We've already shattered the myth that longer working hours somehow means you're more productive — the truth is usually longer hours mean less good, solid work. Now there's also research that strongly suggests long hours are also bad for your health. Here's the data to back it up.
Photo by Alan Cleaver
The OECD, or the Organisation for Economic Cooperation and Development, examined the relationship between premature death in developed countries and working hours in those countries. It then plotted the data on a scatter graph (shown below) that put those average annual working hours against "potential years of life lost" (PYLL), aggregated across the population. The results were very clear:
PYLL is a measure of premature mortality, which estimates the average number of years a person would have lived if they had not died prematurely. It gives more weight to deaths among younger people and may therefore be a better measure of mortality. The higher the value of PYLL, the worse.
Longer working hours seem to lead to higher premature mortality. (For stats nerds: the strength of the relationship is significant, with an r-squared of 0.2). The implication that over-work is bad for you chimes with lots of research (such as here, here and here) which links long working hours with poor health. Stress, for example, can contribute to range of problems like heart disease and depression. That was, indeed, what the philosopher Bertrand Russell argued back in the 1930s. Overwork, said Russell, led to "frayed nerves, weariness, and dyspepsia".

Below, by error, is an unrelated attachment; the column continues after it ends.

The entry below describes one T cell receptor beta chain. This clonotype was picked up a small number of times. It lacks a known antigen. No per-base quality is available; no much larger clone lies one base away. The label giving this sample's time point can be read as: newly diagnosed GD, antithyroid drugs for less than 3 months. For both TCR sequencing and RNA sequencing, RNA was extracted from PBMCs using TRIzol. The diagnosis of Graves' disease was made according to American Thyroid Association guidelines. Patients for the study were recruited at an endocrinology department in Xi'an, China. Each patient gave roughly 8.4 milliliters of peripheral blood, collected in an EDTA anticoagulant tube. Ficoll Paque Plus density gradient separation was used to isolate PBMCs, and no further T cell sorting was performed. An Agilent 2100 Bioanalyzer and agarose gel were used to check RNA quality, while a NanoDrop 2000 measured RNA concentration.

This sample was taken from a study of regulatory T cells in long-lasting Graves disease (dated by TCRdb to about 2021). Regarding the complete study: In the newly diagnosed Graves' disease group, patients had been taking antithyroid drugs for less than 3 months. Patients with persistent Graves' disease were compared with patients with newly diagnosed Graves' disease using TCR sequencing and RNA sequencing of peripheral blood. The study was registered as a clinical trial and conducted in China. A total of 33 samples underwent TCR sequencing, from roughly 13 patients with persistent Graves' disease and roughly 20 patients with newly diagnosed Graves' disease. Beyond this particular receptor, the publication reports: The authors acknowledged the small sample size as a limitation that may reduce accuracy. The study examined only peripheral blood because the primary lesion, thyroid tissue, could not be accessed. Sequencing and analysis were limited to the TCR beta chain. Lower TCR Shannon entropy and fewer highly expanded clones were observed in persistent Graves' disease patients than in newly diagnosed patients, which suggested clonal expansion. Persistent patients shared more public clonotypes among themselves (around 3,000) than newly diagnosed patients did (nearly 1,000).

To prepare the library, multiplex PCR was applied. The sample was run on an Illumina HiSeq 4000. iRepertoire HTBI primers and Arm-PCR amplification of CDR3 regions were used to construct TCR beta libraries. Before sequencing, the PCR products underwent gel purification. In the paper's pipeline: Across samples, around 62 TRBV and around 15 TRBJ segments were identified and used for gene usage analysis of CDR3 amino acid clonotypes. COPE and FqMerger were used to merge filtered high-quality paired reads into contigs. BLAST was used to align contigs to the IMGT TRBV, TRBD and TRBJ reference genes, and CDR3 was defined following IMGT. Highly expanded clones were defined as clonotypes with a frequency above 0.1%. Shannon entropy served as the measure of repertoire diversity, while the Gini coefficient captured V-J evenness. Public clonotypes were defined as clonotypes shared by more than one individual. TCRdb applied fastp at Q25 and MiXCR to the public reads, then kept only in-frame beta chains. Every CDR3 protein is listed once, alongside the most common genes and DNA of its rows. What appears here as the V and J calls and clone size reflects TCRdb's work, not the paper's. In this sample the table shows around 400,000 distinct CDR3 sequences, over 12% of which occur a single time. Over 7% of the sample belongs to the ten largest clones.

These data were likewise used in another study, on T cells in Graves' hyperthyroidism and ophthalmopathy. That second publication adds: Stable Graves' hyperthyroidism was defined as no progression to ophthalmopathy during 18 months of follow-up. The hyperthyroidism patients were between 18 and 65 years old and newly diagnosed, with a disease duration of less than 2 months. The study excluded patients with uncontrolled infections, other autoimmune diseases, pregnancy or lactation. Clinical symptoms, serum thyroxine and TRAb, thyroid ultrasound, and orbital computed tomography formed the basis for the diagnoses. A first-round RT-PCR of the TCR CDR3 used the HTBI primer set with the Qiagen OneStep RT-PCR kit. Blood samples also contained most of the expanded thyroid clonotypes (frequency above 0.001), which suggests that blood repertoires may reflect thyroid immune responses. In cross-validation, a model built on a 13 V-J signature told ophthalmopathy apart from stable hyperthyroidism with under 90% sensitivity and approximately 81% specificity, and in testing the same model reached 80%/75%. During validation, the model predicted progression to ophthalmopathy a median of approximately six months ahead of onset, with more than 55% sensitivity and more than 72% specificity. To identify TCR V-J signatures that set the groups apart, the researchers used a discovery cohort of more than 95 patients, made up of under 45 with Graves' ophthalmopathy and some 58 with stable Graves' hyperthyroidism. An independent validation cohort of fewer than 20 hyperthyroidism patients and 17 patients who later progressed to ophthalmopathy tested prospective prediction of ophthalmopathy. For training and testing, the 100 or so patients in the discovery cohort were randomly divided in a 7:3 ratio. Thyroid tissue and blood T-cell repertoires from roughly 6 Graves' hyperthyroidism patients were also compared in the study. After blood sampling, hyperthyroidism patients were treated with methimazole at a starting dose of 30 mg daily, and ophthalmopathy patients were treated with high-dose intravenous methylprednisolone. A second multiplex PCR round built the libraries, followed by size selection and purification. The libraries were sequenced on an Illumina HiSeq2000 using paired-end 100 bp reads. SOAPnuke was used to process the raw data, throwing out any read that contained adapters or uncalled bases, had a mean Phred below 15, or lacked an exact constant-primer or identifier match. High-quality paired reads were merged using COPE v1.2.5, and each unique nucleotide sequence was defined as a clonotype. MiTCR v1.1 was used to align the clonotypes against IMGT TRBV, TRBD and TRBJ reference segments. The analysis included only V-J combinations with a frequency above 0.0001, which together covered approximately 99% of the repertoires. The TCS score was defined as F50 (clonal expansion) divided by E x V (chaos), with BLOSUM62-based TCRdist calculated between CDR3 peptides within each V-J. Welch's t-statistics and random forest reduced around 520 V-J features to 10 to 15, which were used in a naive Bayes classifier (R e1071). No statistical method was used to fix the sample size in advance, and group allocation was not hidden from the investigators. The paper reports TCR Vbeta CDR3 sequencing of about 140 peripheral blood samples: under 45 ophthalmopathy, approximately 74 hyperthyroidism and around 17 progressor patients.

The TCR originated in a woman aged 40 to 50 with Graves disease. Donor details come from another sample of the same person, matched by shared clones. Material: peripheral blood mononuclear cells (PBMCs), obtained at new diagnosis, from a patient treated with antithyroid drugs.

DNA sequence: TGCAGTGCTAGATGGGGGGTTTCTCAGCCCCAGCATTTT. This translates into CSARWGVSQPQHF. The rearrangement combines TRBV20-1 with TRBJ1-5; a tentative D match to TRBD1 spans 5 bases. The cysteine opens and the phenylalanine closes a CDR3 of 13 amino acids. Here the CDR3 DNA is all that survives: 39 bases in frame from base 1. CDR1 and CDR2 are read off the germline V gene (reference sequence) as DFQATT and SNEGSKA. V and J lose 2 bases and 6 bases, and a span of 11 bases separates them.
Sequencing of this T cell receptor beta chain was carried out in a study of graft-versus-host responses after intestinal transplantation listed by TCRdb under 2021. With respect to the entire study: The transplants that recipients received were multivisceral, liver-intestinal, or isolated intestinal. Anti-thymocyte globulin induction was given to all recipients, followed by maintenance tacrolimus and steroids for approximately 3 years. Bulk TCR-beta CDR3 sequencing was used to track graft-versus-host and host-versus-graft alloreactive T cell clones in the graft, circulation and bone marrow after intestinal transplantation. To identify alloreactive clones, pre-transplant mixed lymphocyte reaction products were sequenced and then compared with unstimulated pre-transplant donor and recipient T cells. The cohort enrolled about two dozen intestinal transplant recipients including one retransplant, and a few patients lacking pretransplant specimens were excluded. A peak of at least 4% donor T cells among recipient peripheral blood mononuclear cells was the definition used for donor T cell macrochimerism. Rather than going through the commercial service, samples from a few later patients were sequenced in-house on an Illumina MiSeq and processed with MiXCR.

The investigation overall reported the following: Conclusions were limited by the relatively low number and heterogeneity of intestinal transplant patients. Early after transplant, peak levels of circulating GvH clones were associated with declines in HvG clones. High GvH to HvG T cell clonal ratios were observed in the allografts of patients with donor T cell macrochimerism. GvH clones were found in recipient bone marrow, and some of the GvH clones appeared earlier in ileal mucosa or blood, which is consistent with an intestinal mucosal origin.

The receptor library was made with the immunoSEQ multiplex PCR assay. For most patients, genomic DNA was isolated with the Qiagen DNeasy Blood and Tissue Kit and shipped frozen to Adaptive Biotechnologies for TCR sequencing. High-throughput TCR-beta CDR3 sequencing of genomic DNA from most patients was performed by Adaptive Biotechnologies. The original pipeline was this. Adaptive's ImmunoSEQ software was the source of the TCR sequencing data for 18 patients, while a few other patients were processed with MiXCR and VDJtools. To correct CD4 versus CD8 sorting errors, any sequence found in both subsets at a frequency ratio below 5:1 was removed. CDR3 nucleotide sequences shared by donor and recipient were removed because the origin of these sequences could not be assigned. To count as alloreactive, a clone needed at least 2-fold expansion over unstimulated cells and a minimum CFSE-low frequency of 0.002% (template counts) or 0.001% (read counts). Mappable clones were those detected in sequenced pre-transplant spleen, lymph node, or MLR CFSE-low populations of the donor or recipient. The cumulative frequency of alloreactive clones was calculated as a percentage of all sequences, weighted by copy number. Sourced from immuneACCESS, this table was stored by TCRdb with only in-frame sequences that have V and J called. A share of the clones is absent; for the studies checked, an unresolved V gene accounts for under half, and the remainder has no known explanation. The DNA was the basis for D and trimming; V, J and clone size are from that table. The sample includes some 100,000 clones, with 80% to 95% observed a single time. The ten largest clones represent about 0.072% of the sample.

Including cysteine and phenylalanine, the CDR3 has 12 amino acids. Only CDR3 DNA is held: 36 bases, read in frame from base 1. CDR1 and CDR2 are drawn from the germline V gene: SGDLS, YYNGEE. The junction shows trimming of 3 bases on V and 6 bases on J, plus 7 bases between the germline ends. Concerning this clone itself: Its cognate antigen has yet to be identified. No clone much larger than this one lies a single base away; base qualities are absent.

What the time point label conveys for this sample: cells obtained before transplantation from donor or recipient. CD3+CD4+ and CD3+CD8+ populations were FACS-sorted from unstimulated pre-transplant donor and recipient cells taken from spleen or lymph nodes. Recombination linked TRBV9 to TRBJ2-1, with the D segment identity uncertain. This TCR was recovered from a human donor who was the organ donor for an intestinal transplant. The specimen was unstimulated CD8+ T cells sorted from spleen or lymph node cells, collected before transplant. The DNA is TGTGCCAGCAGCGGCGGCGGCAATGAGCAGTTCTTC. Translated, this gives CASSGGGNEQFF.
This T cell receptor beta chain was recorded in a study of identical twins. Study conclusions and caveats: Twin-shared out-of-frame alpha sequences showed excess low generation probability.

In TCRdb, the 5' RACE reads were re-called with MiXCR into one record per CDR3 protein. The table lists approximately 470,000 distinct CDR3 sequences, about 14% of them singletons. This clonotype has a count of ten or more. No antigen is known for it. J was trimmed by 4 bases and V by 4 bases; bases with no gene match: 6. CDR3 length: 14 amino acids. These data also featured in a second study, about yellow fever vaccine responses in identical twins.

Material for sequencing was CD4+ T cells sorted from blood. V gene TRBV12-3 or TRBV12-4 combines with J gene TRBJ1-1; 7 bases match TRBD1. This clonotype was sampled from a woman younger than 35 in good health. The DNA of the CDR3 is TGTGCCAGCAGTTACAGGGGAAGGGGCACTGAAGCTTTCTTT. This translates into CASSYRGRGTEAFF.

There are sone outliers. South Korea, for example, has very long working hours, but its PYLL is remarkably low, and Hungary shows the opposite, where working hours are relatively low, but PYLL is remarkably high (partially due to high stress levels in the population.) The lesson is clear though: sometimes you really do just need to stop working and go home , and remember to take your holidays.
Get a Life — Or Face the Consequences [The Economist]